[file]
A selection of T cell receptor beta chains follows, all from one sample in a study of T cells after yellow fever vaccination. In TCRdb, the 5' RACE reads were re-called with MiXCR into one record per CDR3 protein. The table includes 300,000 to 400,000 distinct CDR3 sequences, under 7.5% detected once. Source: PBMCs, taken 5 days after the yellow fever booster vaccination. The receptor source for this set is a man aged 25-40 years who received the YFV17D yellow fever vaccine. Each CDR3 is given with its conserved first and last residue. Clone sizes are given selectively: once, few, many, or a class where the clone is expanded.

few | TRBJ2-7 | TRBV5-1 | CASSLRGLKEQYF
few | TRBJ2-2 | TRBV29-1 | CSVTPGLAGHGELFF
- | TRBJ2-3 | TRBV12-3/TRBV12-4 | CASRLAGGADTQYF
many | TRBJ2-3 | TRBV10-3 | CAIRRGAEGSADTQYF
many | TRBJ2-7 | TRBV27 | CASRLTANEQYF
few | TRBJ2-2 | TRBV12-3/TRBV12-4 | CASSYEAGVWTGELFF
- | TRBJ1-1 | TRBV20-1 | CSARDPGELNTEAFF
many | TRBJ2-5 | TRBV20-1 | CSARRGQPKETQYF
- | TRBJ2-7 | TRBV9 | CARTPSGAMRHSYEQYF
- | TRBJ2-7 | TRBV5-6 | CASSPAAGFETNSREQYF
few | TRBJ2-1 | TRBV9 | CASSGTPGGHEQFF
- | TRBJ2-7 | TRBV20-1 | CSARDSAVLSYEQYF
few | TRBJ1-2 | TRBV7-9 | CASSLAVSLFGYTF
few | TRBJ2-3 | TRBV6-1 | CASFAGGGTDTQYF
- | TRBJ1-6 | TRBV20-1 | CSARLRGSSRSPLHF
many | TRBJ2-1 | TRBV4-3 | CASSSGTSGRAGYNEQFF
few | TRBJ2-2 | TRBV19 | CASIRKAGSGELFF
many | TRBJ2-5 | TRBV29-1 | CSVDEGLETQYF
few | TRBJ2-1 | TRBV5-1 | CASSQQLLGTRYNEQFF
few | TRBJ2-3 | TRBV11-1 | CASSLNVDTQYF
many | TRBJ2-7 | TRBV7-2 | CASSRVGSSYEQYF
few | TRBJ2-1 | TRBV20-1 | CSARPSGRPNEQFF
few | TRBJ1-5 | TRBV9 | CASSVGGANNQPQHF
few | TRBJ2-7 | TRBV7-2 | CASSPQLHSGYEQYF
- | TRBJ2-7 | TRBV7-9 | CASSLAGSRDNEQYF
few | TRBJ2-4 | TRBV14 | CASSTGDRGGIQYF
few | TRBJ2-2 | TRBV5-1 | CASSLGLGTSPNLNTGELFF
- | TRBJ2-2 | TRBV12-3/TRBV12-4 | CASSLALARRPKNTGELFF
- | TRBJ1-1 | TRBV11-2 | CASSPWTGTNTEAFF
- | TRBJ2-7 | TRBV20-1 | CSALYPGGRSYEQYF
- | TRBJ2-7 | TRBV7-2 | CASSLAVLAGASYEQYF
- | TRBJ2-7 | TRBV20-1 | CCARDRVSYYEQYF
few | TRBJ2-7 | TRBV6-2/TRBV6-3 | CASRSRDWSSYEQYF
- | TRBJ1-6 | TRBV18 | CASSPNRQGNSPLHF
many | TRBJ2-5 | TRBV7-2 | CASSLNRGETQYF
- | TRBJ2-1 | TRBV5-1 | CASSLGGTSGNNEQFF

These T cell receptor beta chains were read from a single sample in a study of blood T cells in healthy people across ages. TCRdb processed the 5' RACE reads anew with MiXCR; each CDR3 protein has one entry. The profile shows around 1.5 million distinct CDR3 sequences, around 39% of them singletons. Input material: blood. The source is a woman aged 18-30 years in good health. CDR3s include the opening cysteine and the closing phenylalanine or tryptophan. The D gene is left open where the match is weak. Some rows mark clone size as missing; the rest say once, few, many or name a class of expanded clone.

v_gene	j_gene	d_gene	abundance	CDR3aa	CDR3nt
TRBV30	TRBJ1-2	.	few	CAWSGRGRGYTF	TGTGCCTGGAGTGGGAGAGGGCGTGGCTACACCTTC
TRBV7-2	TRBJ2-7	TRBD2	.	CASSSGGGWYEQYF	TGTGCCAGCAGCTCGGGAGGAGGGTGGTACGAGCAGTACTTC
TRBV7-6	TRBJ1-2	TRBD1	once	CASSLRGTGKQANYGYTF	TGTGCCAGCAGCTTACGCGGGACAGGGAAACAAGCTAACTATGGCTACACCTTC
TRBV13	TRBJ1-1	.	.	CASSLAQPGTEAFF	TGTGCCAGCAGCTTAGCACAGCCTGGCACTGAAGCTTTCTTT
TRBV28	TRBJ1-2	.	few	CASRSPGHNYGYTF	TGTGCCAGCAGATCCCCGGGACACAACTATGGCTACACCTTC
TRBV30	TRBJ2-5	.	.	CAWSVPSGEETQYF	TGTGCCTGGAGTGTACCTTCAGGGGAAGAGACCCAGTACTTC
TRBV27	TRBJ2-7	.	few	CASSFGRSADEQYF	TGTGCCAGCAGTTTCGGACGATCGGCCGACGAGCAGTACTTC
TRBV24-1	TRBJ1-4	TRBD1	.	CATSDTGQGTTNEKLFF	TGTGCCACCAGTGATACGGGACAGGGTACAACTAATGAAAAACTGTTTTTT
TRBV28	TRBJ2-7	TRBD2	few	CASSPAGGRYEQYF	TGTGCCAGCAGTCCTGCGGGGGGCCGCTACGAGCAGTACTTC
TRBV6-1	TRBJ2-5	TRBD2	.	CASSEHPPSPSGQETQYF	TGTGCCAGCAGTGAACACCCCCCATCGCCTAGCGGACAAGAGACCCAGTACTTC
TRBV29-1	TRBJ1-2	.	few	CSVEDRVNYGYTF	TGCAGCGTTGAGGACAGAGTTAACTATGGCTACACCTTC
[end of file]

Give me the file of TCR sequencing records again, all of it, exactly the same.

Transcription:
A selection of T cell receptor beta chains follows, all from one sample in a study of T cells after yellow fever vaccination. In TCRdb, the 5' RACE reads were re-called with MiXCR into one record per CDR3 protein. The table includes 300,000 to 400,000 distinct CDR3 sequences, under 7.5% detected once. Source: PBMCs, taken 5 days after the yellow fever booster vaccination. The receptor source for this set is a man aged 25-40 years who received the YFV17D yellow fever vaccine. Each CDR3 is given with its conserved first and last residue. Clone sizes are given selectively: once, few, many, or a class where the clone is expanded.

few | TRBJ2-7 | TRBV5-1 | CASSLRGLKEQYF
few | TRBJ2-2 | TRBV29-1 | CSVTPGLAGHGELFF
- | TRBJ2-3 | TRBV12-3/TRBV12-4 | CASRLAGGADTQYF
many | TRBJ2-3 | TRBV10-3 | CAIRRGAEGSADTQYF
many | TRBJ2-7 | TRBV27 | CASRLTANEQYF
few | TRBJ2-2 | TRBV12-3/TRBV12-4 | CASSYEAGVWTGELFF
- | TRBJ1-1 | TRBV20-1 | CSARDPGELNTEAFF
many | TRBJ2-5 | TRBV20-1 | CSARRGQPKETQYF
- | TRBJ2-7 | TRBV9 | CARTPSGAMRHSYEQYF
- | TRBJ2-7 | TRBV5-6 | CASSPAAGFETNSREQYF
few | TRBJ2-1 | TRBV9 | CASSGTPGGHEQFF
- | TRBJ2-7 | TRBV20-1 | CSARDSAVLSYEQYF
few | TRBJ1-2 | TRBV7-9 | CASSLAVSLFGYTF
few | TRBJ2-3 | TRBV6-1 | CASFAGGGTDTQYF
- | TRBJ1-6 | TRBV20-1 | CSARLRGSSRSPLHF
many | TRBJ2-1 | TRBV4-3 | CASSSGTSGRAGYNEQFF
few | TRBJ2-2 | TRBV19 | CASIRKAGSGELFF
many | TRBJ2-5 | TRBV29-1 | CSVDEGLETQYF
few | TRBJ2-1 | TRBV5-1 | CASSQQLLGTRYNEQFF
few | TRBJ2-3 | TRBV11-1 | CASSLNVDTQYF
many | TRBJ2-7 | TRBV7-2 | CASSRVGSSYEQYF
few | TRBJ2-1 | TRBV20-1 | CSARPSGRPNEQFF
few | TRBJ1-5 | TRBV9 | CASSVGGANNQPQHF
few | TRBJ2-7 | TRBV7-2 | CASSPQLHSGYEQYF
- | TRBJ2-7 | TRBV7-9 | CASSLAGSRDNEQYF
few | TRBJ2-4 | TRBV14 | CASSTGDRGGIQYF
few | TRBJ2-2 | TRBV5-1 | CASSLGLGTSPNLNTGELFF
- | TRBJ2-2 | TRBV12-3/TRBV12-4 | CASSLALARRPKNTGELFF
- | TRBJ1-1 | TRBV11-2 | CASSPWTGTNTEAFF
- | TRBJ2-7 | TRBV20-1 | CSALYPGGRSYEQYF
- | TRBJ2-7 | TRBV7-2 | CASSLAVLAGASYEQYF
- | TRBJ2-7 | TRBV20-1 | CCARDRVSYYEQYF
few | TRBJ2-7 | TRBV6-2/TRBV6-3 | CASRSRDWSSYEQYF
- | TRBJ1-6 | TRBV18 | CASSPNRQGNSPLHF
many | TRBJ2-5 | TRBV7-2 | CASSLNRGETQYF
- | TRBJ2-1 | TRBV5-1 | CASSLGGTSGNNEQFF

These T cell receptor beta chains were read from a single sample in a study of blood T cells in healthy people across ages. TCRdb processed the 5' RACE reads anew with MiXCR; each CDR3 protein has one entry. The profile shows around 1.5 million distinct CDR3 sequences, around 39% of them singletons. Input material: blood. The source is a woman aged 18-30 years in good health. CDR3s include the opening cysteine and the closing phenylalanine or tryptophan. The D gene is left open where the match is weak. Some rows mark clone size as missing; the rest say once, few, many or name a class of expanded clone.

v_gene	j_gene	d_gene	abundance	CDR3aa	CDR3nt
TRBV30	TRBJ1-2	.	few	CAWSGRGRGYTF	TGTGCCTGGAGTGGGAGAGGGCGTGGCTACACCTTC
TRBV7-2	TRBJ2-7	TRBD2	.	CASSSGGGWYEQYF	TGTGCCAGCAGCTCGGGAGGAGGGTGGTACGAGCAGTACTTC
TRBV7-6	TRBJ1-2	TRBD1	once	CASSLRGTGKQANYGYTF	TGTGCCAGCAGCTTACGCGGGACAGGGAAACAAGCTAACTATGGCTACACCTTC
TRBV13	TRBJ1-1	.	.	CASSLAQPGTEAFF	TGTGCCAGCAGCTTAGCACAGCCTGGCACTGAAGCTTTCTTT
TRBV28	TRBJ1-2	.	few	CASRSPGHNYGYTF	TGTGCCAGCAGATCCCCGGGACACAACTATGGCTACACCTTC
TRBV30	TRBJ2-5	.	.	CAWSVPSGEETQYF	TGTGCCTGGAGTGTACCTTCAGGGGAAGAGACCCAGTACTTC
TRBV27	TRBJ2-7	.	few	CASSFGRSADEQYF	TGTGCCAGCAGTTTCGGACGATCGGCCGACGAGCAGTACTTC
TRBV24-1	TRBJ1-4	TRBD1	.	CATSDTGQGTTNEKLFF	TGTGCCACCAGTGATACGGGACAGGGTACAACTAATGAAAAACTGTTTTTT
TRBV28	TRBJ2-7	TRBD2	few	CASSPAGGRYEQYF	TGTGCCAGCAGTCCTGCGGGGGGCCGCTACGAGCAGTACTTC
TRBV6-1	TRBJ2-5	TRBD2	.	CASSEHPPSPSGQETQYF	TGTGCCAGCAGTGAACACCCCCCATCGCCTAGCGGACAAGAGACCCAGTACTTC
TRBV29-1	TRBJ1-2	.	few	CSVEDRVNYGYTF	TGCAGCGTTGAGGACAGAGTTAACTATGGCTACACCTTC